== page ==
To date, we’ve generally been more adept at collecting and storing data than making sense of it. The companies, individuals and governments that become the most adept at data analysis are doing more than finding the signal in the noise: They are creating a strategic capability. Sometimes, the data comes from unexpected directions. For instance, OkCupid’s approach to dating with data has earned it millions of users. In the process, OkCupid has gained great insight into the dynamics of dating in the 21st century, which it then shared on its blog.
Based upon their success, I wondered aloud at this year’s Newsfoo whether a similar data-driven web app could be built to help citizens match themselves up with candidates:
After Tim tweeted the observation, I quickly learned two things:
- Albert Sun, Daniel Bachhuber, Ashwin Shandilya and Jay Zalowitz had built exactly that app at the 2011 Times Open Hack Day on the day I posed the question. OkCandidate is a web app that matches up a citizen with a Republican presidential candidate. (There’s no comparable matching engine for Barack Obama, perhaps given that Democrats expect that the current incumbent of the White House will be the Democratic Party’s nominee in 2012.) OkCandidate presents a straightforward series of questions about a wide range of core foreign and domestic issues with ratings to allow the user to rank the importance of agreeing with a given candidate. The app is open source, so if you want to try to improve the code, click on over to OkCandidate on GitHub.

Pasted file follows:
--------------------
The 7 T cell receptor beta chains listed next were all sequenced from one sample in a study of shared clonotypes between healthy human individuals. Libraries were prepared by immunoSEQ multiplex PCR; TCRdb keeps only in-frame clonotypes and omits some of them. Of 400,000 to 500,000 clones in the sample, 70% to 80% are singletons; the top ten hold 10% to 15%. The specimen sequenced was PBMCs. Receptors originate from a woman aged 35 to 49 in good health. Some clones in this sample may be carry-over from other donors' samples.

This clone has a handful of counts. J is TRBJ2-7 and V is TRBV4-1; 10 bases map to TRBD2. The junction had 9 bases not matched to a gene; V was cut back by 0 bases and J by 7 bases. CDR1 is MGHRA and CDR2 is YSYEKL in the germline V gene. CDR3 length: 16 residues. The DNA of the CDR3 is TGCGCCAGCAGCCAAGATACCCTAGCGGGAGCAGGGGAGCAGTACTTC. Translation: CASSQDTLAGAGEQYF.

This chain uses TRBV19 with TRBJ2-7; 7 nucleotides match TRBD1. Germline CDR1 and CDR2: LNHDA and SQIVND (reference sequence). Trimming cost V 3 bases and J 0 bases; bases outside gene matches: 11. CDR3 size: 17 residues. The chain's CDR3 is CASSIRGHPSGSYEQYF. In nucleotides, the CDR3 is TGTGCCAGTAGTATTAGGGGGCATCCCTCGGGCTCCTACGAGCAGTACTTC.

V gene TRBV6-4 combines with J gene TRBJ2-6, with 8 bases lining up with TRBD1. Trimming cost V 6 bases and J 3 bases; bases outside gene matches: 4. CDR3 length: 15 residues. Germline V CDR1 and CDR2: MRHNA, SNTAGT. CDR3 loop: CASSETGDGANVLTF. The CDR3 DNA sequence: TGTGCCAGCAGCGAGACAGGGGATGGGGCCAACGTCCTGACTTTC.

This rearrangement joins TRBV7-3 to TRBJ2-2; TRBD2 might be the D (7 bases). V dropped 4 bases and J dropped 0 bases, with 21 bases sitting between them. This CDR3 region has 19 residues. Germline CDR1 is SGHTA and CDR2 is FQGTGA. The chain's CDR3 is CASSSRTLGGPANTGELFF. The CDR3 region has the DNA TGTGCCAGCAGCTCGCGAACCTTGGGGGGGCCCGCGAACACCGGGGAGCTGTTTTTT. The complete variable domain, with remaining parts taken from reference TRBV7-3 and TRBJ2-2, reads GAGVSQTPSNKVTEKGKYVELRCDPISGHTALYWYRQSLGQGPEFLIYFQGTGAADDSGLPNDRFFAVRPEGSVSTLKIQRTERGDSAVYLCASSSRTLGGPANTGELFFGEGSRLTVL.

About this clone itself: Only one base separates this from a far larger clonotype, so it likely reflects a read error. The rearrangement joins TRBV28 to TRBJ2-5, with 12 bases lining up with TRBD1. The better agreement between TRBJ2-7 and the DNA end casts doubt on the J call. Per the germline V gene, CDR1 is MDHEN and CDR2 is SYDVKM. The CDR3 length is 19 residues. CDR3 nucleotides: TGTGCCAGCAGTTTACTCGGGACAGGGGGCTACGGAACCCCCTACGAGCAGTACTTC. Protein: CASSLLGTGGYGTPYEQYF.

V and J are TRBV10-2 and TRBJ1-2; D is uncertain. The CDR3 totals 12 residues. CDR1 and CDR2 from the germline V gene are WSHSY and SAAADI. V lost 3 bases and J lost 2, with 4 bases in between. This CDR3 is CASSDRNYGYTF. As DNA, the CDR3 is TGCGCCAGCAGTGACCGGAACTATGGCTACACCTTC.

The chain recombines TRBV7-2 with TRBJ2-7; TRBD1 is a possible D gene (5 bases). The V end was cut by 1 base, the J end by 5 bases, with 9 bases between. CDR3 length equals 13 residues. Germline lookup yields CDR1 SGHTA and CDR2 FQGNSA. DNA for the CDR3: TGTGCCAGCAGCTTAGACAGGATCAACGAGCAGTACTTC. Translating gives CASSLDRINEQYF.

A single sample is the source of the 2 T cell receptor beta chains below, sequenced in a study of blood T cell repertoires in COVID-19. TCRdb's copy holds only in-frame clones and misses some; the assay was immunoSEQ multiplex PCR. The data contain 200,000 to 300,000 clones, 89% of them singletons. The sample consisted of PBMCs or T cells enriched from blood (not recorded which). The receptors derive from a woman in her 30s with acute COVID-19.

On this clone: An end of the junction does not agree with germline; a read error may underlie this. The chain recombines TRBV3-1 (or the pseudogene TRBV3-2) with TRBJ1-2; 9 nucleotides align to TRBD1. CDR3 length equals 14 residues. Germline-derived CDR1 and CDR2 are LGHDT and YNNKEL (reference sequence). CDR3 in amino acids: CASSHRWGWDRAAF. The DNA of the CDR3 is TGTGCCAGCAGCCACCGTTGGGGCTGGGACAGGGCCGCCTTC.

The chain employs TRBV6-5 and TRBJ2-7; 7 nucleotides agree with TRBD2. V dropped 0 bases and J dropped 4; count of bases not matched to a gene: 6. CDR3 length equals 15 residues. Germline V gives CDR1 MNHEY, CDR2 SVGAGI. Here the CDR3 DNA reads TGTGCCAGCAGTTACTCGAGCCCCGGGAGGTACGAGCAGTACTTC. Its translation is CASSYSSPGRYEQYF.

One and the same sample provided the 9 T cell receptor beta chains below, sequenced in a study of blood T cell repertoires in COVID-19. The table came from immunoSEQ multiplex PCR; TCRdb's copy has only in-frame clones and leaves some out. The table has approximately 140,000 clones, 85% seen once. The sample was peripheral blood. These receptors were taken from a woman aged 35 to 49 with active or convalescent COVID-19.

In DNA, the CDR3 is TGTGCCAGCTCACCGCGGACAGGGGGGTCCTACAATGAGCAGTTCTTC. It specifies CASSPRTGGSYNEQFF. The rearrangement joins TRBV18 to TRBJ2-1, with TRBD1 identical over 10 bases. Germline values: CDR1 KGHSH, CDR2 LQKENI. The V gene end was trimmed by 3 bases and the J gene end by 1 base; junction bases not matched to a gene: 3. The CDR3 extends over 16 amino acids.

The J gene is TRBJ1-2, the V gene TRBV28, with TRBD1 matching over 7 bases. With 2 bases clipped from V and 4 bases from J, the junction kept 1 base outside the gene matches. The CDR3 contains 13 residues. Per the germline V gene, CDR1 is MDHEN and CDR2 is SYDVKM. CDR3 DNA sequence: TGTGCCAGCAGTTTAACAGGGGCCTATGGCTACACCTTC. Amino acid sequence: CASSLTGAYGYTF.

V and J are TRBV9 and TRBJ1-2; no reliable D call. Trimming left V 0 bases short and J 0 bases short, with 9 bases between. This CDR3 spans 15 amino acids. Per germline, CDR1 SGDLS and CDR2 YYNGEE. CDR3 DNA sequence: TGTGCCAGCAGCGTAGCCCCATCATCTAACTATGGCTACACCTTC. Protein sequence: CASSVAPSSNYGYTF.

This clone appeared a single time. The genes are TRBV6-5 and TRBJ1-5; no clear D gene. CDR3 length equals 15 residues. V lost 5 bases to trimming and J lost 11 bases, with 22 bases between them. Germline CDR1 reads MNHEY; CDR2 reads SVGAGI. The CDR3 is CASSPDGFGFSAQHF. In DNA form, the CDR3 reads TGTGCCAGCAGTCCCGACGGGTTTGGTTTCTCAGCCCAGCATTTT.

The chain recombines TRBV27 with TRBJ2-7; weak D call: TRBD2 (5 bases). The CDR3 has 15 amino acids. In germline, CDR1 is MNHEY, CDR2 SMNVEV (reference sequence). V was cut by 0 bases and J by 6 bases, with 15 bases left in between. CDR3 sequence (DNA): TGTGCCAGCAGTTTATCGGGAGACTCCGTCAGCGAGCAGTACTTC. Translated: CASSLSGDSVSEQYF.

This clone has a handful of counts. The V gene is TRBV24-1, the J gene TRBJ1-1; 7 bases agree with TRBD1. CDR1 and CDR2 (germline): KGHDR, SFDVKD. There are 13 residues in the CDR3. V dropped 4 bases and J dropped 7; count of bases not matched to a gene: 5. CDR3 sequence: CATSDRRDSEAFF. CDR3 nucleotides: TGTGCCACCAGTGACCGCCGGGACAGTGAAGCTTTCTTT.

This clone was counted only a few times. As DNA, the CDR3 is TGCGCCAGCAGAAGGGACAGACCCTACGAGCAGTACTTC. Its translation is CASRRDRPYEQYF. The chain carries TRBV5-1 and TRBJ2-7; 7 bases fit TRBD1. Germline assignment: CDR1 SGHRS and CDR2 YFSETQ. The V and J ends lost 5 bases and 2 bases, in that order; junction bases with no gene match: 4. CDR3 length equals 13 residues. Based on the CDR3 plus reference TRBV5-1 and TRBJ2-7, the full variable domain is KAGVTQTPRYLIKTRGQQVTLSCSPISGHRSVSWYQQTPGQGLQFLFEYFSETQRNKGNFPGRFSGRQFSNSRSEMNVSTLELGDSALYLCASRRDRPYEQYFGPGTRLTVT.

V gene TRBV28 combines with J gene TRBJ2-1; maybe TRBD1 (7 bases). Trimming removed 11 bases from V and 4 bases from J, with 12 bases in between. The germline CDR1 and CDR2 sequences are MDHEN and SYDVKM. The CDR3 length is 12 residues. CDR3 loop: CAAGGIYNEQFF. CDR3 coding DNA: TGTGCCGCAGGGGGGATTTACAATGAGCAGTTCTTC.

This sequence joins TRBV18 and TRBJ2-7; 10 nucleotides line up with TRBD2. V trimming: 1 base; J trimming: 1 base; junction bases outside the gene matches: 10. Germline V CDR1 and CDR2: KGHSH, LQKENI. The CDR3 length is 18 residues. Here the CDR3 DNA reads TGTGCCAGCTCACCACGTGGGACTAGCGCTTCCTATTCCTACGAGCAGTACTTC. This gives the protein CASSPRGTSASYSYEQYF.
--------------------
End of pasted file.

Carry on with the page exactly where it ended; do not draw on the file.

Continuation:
- ElectNext, a Philadelphia-based startup, has focused on solving this problem. The “eHarmony for voters,” as TechCrunch describes it, aims to match you to your candidate. I also learned that ElectNext won the Judges’ Choice Award at the 2011 Web 2.0 Expo/NY Startup Showcase. In the video below, Joanne Wilson and Mo Koyfman discuss the startup from a venture capitalist’s perspective.
The politics of big data
Creating a better issue-matching engine for voters and candidates is a genuinely useful civic function. The not-so-hidden opportunity here, however, may be to gather a rich dataset from those choices in precisely the same way that OkCupid has done for dating. That’s clearly part of the mindset here: “The data on individual users we don’t share with anyone,” ElectNext founder Keya Danenbaum told Fast Company. “But the way we foresee using all this information we’re collecting is … eventually to aggregate that and say something really interesting in a poll type of report.”
How news organizations and campaigns alike collect, store and analyze data is going to matter much more. Close watchers of the intersection of politics and technology already think the Obama campaign’s data crunching may help the president win re-election. As Personal Democracy Media co-founder Micah Sifry put it back in April, “it’s the data, stupid.“
Big data is “powering the race for the White House,” wrote Patrick Ruffini, president of Engage, an interactive agency in D.C.:
The hottest job in today’s Presidential campaigns is the Data Mining Scientist — whose job it is to sort through terabytes of data and billions of behaviors tracked in voter files, consumer databases, and site logs. They’ll use the numbers to uncover hidden patterns that predict how you’ll vote, if you’ll pony up with a donation, and if you’ll influence your friends to support a candidate.
Alistair Croll, the co-chair of the Strata Conference, thinks it’s a strategic capability. “After Eisenhower, you couldn’t win an election without radio,” he told me at Strata, Calif., in February. “After JFK, you couldn’t win an election without television. After Obama, you couldn’t win an election without social networking. I predict that in 2012, you won’t be able to win an election without big data.”